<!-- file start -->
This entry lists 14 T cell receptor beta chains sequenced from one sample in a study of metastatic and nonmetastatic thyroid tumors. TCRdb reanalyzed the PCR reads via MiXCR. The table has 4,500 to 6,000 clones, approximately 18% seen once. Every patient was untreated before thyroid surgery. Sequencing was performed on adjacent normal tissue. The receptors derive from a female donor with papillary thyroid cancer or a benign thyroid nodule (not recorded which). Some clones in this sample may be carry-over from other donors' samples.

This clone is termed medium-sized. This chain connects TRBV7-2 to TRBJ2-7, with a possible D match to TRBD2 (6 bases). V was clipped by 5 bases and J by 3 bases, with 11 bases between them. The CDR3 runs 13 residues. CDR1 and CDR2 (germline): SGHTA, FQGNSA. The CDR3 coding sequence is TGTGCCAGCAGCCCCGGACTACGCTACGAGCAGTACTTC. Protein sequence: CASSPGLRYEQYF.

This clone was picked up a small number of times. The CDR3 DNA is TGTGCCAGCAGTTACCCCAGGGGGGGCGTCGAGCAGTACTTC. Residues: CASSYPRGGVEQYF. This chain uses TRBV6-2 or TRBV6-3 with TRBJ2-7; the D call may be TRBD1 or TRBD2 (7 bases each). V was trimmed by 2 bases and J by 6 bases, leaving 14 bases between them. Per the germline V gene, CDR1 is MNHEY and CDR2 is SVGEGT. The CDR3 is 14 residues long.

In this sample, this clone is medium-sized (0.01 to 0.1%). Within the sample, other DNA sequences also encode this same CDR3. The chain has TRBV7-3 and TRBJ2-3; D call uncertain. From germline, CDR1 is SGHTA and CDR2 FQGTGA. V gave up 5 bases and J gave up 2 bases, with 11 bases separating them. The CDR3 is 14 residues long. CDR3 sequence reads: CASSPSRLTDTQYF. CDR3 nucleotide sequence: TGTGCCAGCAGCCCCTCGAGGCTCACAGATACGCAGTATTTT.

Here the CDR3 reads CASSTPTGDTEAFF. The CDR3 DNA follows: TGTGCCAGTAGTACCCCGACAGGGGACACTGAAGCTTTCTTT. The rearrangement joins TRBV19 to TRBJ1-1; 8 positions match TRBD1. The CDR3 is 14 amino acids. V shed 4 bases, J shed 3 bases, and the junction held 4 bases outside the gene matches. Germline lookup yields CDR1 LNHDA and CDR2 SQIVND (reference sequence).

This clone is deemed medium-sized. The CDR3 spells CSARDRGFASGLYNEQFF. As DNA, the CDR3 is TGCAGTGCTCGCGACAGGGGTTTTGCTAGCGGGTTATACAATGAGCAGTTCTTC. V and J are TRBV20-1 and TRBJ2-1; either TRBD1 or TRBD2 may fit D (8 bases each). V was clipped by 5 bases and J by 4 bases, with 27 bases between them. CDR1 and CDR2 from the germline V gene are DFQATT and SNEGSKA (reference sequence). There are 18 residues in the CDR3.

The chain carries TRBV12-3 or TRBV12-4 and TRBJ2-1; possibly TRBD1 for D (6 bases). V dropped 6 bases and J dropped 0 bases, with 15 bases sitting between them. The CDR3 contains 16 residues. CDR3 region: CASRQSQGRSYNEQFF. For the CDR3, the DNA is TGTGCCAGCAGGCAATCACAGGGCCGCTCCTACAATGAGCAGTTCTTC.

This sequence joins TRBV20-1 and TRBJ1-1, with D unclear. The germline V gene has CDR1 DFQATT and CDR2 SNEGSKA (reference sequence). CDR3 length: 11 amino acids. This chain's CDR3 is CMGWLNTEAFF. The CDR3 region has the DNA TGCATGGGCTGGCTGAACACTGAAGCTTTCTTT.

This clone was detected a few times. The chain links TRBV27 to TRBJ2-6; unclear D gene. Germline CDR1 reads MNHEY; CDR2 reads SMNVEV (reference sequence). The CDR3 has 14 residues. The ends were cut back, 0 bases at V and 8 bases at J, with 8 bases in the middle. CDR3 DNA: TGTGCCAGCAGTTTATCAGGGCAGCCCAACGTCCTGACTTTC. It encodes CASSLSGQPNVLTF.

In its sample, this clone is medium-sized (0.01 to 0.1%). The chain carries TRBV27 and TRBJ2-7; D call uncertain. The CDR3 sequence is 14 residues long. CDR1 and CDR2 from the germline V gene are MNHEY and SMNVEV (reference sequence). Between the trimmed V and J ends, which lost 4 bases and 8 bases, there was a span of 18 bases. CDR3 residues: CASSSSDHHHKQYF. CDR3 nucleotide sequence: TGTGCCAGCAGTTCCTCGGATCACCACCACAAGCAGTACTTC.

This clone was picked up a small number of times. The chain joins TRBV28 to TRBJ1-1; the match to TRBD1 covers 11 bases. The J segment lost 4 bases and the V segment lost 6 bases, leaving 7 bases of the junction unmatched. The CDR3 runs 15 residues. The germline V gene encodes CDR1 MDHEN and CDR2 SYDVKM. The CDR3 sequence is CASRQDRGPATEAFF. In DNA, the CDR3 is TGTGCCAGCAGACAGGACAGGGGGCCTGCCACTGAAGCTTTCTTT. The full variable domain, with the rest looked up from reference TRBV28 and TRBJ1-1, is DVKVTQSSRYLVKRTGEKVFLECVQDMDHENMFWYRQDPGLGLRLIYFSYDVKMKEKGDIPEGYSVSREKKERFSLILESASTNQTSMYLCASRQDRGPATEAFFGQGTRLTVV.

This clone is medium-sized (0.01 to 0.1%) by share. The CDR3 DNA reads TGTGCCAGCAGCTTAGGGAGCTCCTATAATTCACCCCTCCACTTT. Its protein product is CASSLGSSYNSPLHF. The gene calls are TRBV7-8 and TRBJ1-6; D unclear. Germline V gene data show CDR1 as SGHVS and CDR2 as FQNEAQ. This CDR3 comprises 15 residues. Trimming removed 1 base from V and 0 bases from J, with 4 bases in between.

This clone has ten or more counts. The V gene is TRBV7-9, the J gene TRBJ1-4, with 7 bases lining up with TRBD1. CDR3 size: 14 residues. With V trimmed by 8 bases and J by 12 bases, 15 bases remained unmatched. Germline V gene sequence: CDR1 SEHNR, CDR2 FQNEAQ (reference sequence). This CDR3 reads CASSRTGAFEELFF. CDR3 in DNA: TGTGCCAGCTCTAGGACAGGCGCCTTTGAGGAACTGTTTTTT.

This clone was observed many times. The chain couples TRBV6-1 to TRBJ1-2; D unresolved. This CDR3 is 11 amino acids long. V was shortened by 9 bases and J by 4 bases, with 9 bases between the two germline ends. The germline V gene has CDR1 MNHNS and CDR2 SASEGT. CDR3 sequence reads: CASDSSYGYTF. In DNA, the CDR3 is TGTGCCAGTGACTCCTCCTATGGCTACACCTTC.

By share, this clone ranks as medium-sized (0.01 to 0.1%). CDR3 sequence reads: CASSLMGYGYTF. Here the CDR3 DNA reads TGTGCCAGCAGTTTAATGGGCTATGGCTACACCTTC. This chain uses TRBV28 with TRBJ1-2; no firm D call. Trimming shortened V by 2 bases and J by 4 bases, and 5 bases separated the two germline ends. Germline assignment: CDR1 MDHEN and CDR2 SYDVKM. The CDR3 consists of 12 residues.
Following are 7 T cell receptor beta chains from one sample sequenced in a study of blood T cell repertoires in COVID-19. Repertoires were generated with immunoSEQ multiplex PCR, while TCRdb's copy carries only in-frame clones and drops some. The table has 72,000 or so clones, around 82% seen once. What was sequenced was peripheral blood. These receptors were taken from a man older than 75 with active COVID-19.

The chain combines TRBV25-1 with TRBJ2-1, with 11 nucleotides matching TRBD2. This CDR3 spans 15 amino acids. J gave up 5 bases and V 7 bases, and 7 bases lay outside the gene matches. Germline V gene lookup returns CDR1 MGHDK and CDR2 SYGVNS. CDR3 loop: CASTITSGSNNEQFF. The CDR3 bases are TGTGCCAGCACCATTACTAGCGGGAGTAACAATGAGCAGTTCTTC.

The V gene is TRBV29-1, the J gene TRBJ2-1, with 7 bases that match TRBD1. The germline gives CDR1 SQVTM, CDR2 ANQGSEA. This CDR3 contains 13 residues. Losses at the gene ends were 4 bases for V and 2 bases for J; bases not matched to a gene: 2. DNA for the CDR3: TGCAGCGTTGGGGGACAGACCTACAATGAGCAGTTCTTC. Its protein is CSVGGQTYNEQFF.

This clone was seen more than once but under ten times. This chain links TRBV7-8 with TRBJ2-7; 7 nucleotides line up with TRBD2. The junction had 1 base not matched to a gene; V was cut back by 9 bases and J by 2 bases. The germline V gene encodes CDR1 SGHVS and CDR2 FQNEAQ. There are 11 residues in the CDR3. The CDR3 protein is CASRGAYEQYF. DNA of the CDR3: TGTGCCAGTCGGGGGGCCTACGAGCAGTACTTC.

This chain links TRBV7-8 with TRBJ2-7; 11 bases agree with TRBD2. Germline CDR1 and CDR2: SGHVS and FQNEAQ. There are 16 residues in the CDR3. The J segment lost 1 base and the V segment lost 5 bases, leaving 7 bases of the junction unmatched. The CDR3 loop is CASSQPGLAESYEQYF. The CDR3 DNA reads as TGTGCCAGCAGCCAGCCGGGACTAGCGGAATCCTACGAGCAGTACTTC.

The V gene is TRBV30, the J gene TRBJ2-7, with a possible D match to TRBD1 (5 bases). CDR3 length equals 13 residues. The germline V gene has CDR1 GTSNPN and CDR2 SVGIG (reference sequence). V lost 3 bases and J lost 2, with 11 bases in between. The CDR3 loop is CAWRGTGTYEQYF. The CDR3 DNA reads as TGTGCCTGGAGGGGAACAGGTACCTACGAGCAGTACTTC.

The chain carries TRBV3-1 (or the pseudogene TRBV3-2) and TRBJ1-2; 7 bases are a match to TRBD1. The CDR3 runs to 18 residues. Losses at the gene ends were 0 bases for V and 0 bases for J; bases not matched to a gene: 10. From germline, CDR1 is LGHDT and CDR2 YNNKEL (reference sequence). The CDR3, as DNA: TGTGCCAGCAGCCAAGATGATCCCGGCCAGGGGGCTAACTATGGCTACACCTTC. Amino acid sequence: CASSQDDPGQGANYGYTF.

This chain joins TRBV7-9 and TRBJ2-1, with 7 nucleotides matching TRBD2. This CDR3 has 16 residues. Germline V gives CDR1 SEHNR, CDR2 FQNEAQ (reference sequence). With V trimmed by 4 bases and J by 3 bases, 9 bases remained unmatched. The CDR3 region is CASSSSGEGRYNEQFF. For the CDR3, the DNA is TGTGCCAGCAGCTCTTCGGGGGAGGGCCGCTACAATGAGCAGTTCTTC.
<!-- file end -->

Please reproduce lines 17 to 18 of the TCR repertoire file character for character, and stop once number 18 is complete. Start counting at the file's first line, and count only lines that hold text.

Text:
The chain combines TRBV25-1 with TRBJ2-1, with 11 nucleotides matching TRBD2. This CDR3 spans 15 amino acids. J gave up 5 bases and V 7 bases, and 7 bases lay outside the gene matches. Germline V gene lookup returns CDR1 MGHDK and CDR2 SYGVNS. CDR3 loop: CASTITSGSNNEQFF. The CDR3 bases are TGTGCCAGCACCATTACTAGCGGGAGTAACAATGAGCAGTTCTTC.

The V gene is TRBV29-1, the J gene TRBJ2-1, with 7 bases that match TRBD1. The germline gives CDR1 SQVTM, CDR2 ANQGSEA. This CDR3 contains 13 residues. Losses at the gene ends were 4 bases for V and 2 bases for J; bases not matched to a gene: 2. DNA for the CDR3: TGCAGCGTTGGGGGACAGACCTACAATGAGCAGTTCTTC. Its protein is CSVGGQTYNEQFF.